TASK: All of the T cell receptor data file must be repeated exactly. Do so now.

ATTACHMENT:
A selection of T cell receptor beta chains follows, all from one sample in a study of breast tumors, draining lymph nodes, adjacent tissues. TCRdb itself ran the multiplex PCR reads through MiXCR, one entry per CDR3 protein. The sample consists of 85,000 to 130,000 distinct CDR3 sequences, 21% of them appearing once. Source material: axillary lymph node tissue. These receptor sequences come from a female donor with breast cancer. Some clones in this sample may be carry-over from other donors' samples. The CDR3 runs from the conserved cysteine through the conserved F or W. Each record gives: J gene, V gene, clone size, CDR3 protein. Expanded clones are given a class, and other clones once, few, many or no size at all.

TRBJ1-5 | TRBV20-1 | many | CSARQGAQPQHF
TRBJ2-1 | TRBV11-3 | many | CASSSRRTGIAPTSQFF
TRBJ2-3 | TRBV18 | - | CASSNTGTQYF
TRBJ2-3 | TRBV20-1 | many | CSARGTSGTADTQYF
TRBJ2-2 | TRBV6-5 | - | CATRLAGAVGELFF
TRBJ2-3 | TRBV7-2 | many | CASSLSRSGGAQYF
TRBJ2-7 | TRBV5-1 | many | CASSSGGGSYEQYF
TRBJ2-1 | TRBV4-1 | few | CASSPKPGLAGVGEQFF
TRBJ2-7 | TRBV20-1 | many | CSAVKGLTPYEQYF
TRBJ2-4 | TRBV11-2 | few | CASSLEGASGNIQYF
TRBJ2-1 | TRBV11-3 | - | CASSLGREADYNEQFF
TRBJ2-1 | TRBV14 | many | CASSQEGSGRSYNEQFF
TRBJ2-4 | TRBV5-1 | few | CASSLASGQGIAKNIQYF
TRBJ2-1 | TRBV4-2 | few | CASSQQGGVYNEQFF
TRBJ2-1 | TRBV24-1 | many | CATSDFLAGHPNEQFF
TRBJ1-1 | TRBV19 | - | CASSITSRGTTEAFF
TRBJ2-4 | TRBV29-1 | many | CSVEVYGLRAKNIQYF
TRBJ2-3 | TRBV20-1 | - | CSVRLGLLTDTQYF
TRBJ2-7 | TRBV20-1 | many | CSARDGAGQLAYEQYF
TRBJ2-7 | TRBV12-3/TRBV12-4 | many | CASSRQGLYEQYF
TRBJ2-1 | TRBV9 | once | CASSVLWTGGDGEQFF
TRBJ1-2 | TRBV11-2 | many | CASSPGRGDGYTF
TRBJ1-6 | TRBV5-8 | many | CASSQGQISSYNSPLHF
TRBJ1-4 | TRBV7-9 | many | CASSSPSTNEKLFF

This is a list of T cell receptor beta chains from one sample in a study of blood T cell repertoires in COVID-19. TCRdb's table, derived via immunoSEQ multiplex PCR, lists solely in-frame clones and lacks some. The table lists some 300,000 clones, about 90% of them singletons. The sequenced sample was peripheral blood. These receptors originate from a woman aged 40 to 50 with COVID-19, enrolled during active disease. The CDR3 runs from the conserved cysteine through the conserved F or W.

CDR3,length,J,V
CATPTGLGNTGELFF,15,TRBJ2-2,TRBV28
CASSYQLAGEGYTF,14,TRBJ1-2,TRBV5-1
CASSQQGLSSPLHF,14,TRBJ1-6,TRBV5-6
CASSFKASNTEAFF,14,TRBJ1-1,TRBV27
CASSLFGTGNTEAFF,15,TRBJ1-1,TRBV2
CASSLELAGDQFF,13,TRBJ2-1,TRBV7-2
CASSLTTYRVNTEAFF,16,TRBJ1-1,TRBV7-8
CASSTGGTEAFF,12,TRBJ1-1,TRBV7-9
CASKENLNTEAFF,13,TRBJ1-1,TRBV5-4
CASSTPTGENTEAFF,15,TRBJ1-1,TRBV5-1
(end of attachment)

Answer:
A selection of T cell receptor beta chains follows, all from one sample in a study of breast tumors, draining lymph nodes, adjacent tissues. TCRdb itself ran the multiplex PCR reads through MiXCR, one entry per CDR3 protein. The sample consists of 85,000 to 130,000 distinct CDR3 sequences, 21% of them appearing once. Source material: axillary lymph node tissue. These receptor sequences come from a female donor with breast cancer. Some clones in this sample may be carry-over from other donors' samples. The CDR3 runs from the conserved cysteine through the conserved F or W. Each record gives: J gene, V gene, clone size, CDR3 protein. Expanded clones are given a class, and other clones once, few, many or no size at all.

TRBJ1-5 | TRBV20-1 | many | CSARQGAQPQHF
TRBJ2-1 | TRBV11-3 | many | CASSSRRTGIAPTSQFF
TRBJ2-3 | TRBV18 | - | CASSNTGTQYF
TRBJ2-3 | TRBV20-1 | many | CSARGTSGTADTQYF
TRBJ2-2 | TRBV6-5 | - | CATRLAGAVGELFF
TRBJ2-3 | TRBV7-2 | many | CASSLSRSGGAQYF
TRBJ2-7 | TRBV5-1 | many | CASSSGGGSYEQYF
TRBJ2-1 | TRBV4-1 | few | CASSPKPGLAGVGEQFF
TRBJ2-7 | TRBV20-1 | many | CSAVKGLTPYEQYF
TRBJ2-4 | TRBV11-2 | few | CASSLEGASGNIQYF
TRBJ2-1 | TRBV11-3 | - | CASSLGREADYNEQFF
TRBJ2-1 | TRBV14 | many | CASSQEGSGRSYNEQFF
TRBJ2-4 | TRBV5-1 | few | CASSLASGQGIAKNIQYF
TRBJ2-1 | TRBV4-2 | few | CASSQQGGVYNEQFF
TRBJ2-1 | TRBV24-1 | many | CATSDFLAGHPNEQFF
TRBJ1-1 | TRBV19 | - | CASSITSRGTTEAFF
TRBJ2-4 | TRBV29-1 | many | CSVEVYGLRAKNIQYF
TRBJ2-3 | TRBV20-1 | - | CSVRLGLLTDTQYF
TRBJ2-7 | TRBV20-1 | many | CSARDGAGQLAYEQYF
TRBJ2-7 | TRBV12-3/TRBV12-4 | many | CASSRQGLYEQYF
TRBJ2-1 | TRBV9 | once | CASSVLWTGGDGEQFF
TRBJ1-2 | TRBV11-2 | many | CASSPGRGDGYTF
TRBJ1-6 | TRBV5-8 | many | CASSQGQISSYNSPLHF
TRBJ1-4 | TRBV7-9 | many | CASSSPSTNEKLFF

This is a list of T cell receptor beta chains from one sample in a study of blood T cell repertoires in COVID-19. TCRdb's table, derived via immunoSEQ multiplex PCR, lists solely in-frame clones and lacks some. The table lists some 300,000 clones, about 90% of them singletons. The sequenced sample was peripheral blood. These receptors originate from a woman aged 40 to 50 with COVID-19, enrolled during active disease. The CDR3 runs from the conserved cysteine through the conserved F or W.

CDR3,length,J,V
CATPTGLGNTGELFF,15,TRBJ2-2,TRBV28
CASSYQLAGEGYTF,14,TRBJ1-2,TRBV5-1
CASSQQGLSSPLHF,14,TRBJ1-6,TRBV5-6
CASSFKASNTEAFF,14,TRBJ1-1,TRBV27
CASSLFGTGNTEAFF,15,TRBJ1-1,TRBV2
CASSLELAGDQFF,13,TRBJ2-1,TRBV7-2
CASSLTTYRVNTEAFF,16,TRBJ1-1,TRBV7-8
CASSTGGTEAFF,12,TRBJ1-1,TRBV7-9
CASKENLNTEAFF,13,TRBJ1-1,TRBV5-4
CASSTPTGENTEAFF,15,TRBJ1-1,TRBV5-1